et al. 2002). Grindﬂek et al. (2006) revealed traits, the identiﬁcation of haplotypes asso-
signiﬁcant QTL for inguinal and scrotal ciated with inguinal and scrotal hernias may
hernia on 8 out of 19 porcine chromosomes, be helpful in selection programs against the
the most promising being located on SSC1, disorder.
SSC2, SSC5, SSC6, SSC15, SSC17, and SSCX.
One haplotype on SSC5 has been found to Abnormal collagen metabolism is thought
be transmitted to hernia pigs with four times to play an important role in the development
higher frequency than to healthy pigs. of primary inguinal hernia (Rosch et al. 2002).
The altered ratio of the collagen subtypes
In a recent study, Germerodt et al. (2008) can result either by a modiﬁed synthesis or
applied 15 porcine STS markers to ﬁne- by an imbalanced breakdown. The cleavage
Genetics and Genomics of Reproductive Disorders 81
is regulated by the activity of the MMPs, spermatic cord, together with the testicular
proteins of a family of zinc-dependent endo- artery and vein, is a complex series of events,
peptidases. Among them, MMP-1 and MMP- which require concerted action of hormones,
13 are the principal matrix enzymes cleaving constitutive mechanisms, and the nervous
ﬁbrillar types I, II, and III collagen. A defec- system. The complete descent of the testis
tive collagen metabolism contributes to occurs in most species prenatally with the
decreased tensile strength and mechanical exception of the dog, where it occurs post-
stability of both the connective tissues and natally. Defects in the testis descent cause
the induced scar tissue. Therefore, these several problems ranging from impaired
alterations in collagen formation should be spermatogenesis and reduced fertility to
of central relevance in the pathophysiology increased rate of testicular neoplasia and tes-
of hernias (Rosch et al. 2002). ticular torsion. It is widely accepted that
cryptorchidism can be caused by genetic
Knowledge of the transcriptional regula- or environmental factors, but the genetic
tion of collagen in patients with primary component seems to prevail, and therefore,
inguinal hernia may help to elucidate the breeding from affected individuals is not rec-
pathogenesis of primary inguinal hernia. In ommended. However, when outbreaks of
normal skin, types I and III collagen are cryptorchidism occur, the genetic compo-
known to exist in a ratio of up to 4:1. The nent seems to be less likely; therefore, in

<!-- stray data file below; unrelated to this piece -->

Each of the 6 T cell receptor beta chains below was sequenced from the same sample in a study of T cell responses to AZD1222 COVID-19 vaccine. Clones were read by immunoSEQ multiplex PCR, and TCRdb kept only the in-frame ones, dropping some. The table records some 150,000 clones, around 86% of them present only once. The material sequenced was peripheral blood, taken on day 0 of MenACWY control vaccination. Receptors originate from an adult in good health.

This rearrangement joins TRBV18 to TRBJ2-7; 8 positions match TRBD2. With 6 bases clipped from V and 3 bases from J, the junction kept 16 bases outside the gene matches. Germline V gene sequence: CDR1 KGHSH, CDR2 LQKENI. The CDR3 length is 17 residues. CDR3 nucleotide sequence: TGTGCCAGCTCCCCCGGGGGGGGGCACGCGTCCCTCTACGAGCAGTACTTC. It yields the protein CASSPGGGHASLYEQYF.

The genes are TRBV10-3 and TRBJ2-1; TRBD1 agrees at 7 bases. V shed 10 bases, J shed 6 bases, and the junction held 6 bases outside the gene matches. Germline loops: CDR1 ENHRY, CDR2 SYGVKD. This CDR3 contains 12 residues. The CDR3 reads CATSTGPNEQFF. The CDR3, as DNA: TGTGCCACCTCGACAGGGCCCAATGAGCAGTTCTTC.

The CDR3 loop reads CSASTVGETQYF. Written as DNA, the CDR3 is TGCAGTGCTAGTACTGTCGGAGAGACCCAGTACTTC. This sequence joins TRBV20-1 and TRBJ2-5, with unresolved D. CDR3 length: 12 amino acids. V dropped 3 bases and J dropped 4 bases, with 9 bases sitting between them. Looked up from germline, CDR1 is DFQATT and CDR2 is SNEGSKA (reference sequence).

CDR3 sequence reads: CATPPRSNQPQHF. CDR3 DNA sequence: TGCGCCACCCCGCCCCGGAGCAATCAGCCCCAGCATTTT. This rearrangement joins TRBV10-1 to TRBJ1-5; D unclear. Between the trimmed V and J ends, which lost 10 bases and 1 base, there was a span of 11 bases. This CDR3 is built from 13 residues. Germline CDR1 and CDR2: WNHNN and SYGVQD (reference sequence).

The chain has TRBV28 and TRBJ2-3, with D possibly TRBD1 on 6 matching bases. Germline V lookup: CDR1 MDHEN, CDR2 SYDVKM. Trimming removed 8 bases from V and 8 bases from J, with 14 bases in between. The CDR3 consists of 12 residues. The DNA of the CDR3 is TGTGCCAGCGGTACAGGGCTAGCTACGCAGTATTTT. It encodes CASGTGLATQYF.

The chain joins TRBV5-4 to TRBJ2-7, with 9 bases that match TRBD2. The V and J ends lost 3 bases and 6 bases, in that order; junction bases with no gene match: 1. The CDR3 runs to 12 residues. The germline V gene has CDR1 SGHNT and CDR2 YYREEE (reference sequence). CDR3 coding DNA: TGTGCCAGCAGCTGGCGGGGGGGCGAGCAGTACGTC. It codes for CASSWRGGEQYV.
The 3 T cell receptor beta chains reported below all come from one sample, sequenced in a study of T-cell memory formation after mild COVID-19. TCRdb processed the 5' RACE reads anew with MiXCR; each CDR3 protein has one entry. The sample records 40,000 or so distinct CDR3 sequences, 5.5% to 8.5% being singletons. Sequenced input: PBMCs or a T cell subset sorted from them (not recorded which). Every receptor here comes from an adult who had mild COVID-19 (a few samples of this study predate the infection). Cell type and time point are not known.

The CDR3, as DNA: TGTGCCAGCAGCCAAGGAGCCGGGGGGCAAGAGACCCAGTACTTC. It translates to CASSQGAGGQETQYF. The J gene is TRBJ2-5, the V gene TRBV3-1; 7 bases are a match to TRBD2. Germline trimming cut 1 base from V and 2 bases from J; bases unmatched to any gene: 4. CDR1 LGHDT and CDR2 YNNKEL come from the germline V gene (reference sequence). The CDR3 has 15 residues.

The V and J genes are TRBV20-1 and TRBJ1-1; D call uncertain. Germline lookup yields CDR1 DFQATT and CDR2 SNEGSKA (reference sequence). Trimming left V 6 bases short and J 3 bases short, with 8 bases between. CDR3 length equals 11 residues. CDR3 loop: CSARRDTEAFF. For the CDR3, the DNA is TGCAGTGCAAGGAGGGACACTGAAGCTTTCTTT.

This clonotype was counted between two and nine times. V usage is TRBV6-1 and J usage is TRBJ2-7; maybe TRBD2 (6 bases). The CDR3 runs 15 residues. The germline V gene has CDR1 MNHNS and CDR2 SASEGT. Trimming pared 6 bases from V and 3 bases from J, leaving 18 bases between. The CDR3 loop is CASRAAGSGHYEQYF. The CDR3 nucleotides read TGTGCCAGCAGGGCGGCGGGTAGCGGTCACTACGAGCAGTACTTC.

results indicated that the ratio of type I to such cases, hormonal and environmental
type III procollagen mRNA was decreased in factors (endocrine disruptors) should be con-
patients with primary hernia. This decrease sidered as possible causes.
was mainly due to the increase of type III
procollagen mRNA. They concluded that Testicular descent is divided in three
abnormal change of type I and type III colla- phases: relative transabdominal migration
gen mRNAs contributes to the development phase, the intra-inguinal migration and
of primary inguinal hernia (Rosch et al. 2002). extra-inguinal migration. From studies of
hernia cases, there is strong evidence that
It has been shown that recurrent inguinal MIS is involved in the regulation of the ﬁrst
hernias are a disease of the collagen matrix. phase of migration, the second phase requires
An increase of MMPs MMP-1 and MMP-13 increased intra-abdominal pressure, and
mRNAs and proteins was observed in the ﬁnally, the extra-inguinal migration is con-
recurrent hernia group and showed signiﬁ- trolled by androgenic hormones, calcitonin
cant differences compared with the control gene-related protein, genitofemoral nerve,
group (Zheng et al. 2002). and other factors.
4.5.2 Cryptorchidism In the literature, cryptorchidism has been
associated with at least 393 different syn-
Cryptorchidism is deﬁned as the incomplete dromes, and the list of clinical syndromes
descent of the testis and associated struc- with known genetic mutations that feature
tures from the abdomen through the ingui- cryptorchidism, published by Barthold (2008),
nal canal into the scrotum. It is common was expanded for the purpose of this review
in humans, pigs, horses, and companion with additional clinical syndromes extracted
animals (2–12%) but rare in cattle, sheep, from the Online Mendelian Inheritance
and goats (≤1%) (Amann and Veeramachaneni in Man (OMIM) and Disease databases
2007). Descent of the testis, epididymis, and (Table 4.1). The location of loci in cattle was